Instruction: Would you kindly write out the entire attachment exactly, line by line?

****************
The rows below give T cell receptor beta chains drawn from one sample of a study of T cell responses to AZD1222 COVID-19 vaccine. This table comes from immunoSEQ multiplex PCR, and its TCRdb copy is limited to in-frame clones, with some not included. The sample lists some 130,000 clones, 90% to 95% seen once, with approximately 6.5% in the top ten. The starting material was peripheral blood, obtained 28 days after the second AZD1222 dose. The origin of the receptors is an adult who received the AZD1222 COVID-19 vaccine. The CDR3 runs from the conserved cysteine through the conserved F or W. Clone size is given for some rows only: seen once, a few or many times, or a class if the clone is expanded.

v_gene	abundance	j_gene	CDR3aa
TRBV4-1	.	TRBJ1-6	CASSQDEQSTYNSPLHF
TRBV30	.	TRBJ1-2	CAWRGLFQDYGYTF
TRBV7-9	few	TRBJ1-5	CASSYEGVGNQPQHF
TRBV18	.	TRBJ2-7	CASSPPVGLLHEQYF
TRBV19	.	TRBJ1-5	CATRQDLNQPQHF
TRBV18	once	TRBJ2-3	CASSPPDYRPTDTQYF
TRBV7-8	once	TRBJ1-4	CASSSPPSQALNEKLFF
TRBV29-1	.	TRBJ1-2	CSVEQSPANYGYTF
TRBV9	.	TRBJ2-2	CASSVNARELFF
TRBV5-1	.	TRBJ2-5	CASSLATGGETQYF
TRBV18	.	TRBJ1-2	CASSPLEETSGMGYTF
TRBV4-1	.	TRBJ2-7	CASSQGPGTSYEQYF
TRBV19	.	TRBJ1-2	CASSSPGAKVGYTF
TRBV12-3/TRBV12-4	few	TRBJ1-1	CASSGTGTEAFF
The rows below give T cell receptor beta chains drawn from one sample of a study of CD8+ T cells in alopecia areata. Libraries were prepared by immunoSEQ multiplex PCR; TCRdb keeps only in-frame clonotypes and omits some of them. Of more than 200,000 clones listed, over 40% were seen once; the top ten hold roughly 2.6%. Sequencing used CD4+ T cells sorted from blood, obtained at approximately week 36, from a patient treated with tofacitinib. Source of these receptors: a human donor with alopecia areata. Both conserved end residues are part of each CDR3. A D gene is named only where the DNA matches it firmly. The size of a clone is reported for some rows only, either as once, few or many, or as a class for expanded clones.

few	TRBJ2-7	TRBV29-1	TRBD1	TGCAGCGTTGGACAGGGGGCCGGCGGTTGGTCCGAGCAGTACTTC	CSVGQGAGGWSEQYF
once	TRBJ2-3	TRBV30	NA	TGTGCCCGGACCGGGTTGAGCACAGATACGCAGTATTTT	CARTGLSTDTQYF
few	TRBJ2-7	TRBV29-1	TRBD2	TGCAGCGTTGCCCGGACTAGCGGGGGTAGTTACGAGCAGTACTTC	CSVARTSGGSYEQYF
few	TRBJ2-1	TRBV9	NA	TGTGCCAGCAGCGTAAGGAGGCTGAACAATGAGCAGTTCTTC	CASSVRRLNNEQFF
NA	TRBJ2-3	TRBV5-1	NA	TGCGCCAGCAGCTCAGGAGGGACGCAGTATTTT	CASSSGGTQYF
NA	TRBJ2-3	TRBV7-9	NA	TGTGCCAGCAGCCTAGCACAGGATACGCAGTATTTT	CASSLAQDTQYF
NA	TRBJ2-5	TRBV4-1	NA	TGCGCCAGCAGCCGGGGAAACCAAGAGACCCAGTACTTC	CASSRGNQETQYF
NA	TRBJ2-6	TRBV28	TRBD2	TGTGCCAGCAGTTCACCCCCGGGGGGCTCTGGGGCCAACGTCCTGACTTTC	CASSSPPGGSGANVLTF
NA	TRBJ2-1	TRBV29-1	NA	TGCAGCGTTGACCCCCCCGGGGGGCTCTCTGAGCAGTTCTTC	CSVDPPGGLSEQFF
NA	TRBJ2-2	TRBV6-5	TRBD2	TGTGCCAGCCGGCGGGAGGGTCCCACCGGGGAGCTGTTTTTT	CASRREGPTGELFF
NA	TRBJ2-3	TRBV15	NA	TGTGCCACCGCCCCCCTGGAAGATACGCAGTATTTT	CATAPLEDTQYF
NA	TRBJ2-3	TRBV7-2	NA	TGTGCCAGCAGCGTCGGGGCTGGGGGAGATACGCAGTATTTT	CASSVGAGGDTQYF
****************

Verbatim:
The rows below give T cell receptor beta chains drawn from one sample of a study of T cell responses to AZD1222 COVID-19 vaccine. This table comes from immunoSEQ multiplex PCR, and its TCRdb copy is limited to in-frame clones, with some not included. The sample lists some 130,000 clones, 90% to 95% seen once, with approximately 6.5% in the top ten. The starting material was peripheral blood, obtained 28 days after the second AZD1222 dose. The origin of the receptors is an adult who received the AZD1222 COVID-19 vaccine. The CDR3 runs from the conserved cysteine through the conserved F or W. Clone size is given for some rows only: seen once, a few or many times, or a class if the clone is expanded.

v_gene	abundance	j_gene	CDR3aa
TRBV4-1	.	TRBJ1-6	CASSQDEQSTYNSPLHF
TRBV30	.	TRBJ1-2	CAWRGLFQDYGYTF
TRBV7-9	few	TRBJ1-5	CASSYEGVGNQPQHF
TRBV18	.	TRBJ2-7	CASSPPVGLLHEQYF
TRBV19	.	TRBJ1-5	CATRQDLNQPQHF
TRBV18	once	TRBJ2-3	CASSPPDYRPTDTQYF
TRBV7-8	once	TRBJ1-4	CASSSPPSQALNEKLFF
TRBV29-1	.	TRBJ1-2	CSVEQSPANYGYTF
TRBV9	.	TRBJ2-2	CASSVNARELFF
TRBV5-1	.	TRBJ2-5	CASSLATGGETQYF
TRBV18	.	TRBJ1-2	CASSPLEETSGMGYTF
TRBV4-1	.	TRBJ2-7	CASSQGPGTSYEQYF
TRBV19	.	TRBJ1-2	CASSSPGAKVGYTF
TRBV12-3/TRBV12-4	few	TRBJ1-1	CASSGTGTEAFF
The rows below give T cell receptor beta chains drawn from one sample of a study of CD8+ T cells in alopecia areata. Libraries were prepared by immunoSEQ multiplex PCR; TCRdb keeps only in-frame clonotypes and omits some of them. Of more than 200,000 clones listed, over 40% were seen once; the top ten hold roughly 2.6%. Sequencing used CD4+ T cells sorted from blood, obtained at approximately week 36, from a patient treated with tofacitinib. Source of these receptors: a human donor with alopecia areata. Both conserved end residues are part of each CDR3. A D gene is named only where the DNA matches it firmly. The size of a clone is reported for some rows only, either as once, few or many, or as a class for expanded clones.

few	TRBJ2-7	TRBV29-1	TRBD1	TGCAGCGTTGGACAGGGGGCCGGCGGTTGGTCCGAGCAGTACTTC	CSVGQGAGGWSEQYF
once	TRBJ2-3	TRBV30	NA	TGTGCCCGGACCGGGTTGAGCACAGATACGCAGTATTTT	CARTGLSTDTQYF
few	TRBJ2-7	TRBV29-1	TRBD2	TGCAGCGTTGCCCGGACTAGCGGGGGTAGTTACGAGCAGTACTTC	CSVARTSGGSYEQYF
few	TRBJ2-1	TRBV9	NA	TGTGCCAGCAGCGTAAGGAGGCTGAACAATGAGCAGTTCTTC	CASSVRRLNNEQFF
NA	TRBJ2-3	TRBV5-1	NA	TGCGCCAGCAGCTCAGGAGGGACGCAGTATTTT	CASSSGGTQYF
NA	TRBJ2-3	TRBV7-9	NA	TGTGCCAGCAGCCTAGCACAGGATACGCAGTATTTT	CASSLAQDTQYF
NA	TRBJ2-5	TRBV4-1	NA	TGCGCCAGCAGCCGGGGAAACCAAGAGACCCAGTACTTC	CASSRGNQETQYF
NA	TRBJ2-6	TRBV28	TRBD2	TGTGCCAGCAGTTCACCCCCGGGGGGCTCTGGGGCCAACGTCCTGACTTTC	CASSSPPGGSGANVLTF
NA	TRBJ2-1	TRBV29-1	NA	TGCAGCGTTGACCCCCCCGGGGGGCTCTCTGAGCAGTTCTTC	CSVDPPGGLSEQFF
NA	TRBJ2-2	TRBV6-5	TRBD2	TGTGCCAGCCGGCGGGAGGGTCCCACCGGGGAGCTGTTTTTT	CASRREGPTGELFF
NA	TRBJ2-3	TRBV15	NA	TGTGCCACCGCCCCCCTGGAAGATACGCAGTATTTT	CATAPLEDTQYF
NA	TRBJ2-3	TRBV7-2	NA	TGTGCCAGCAGCGTCGGGGCTGGGGGAGATACGCAGTATTTT	CASSVGAGGDTQYF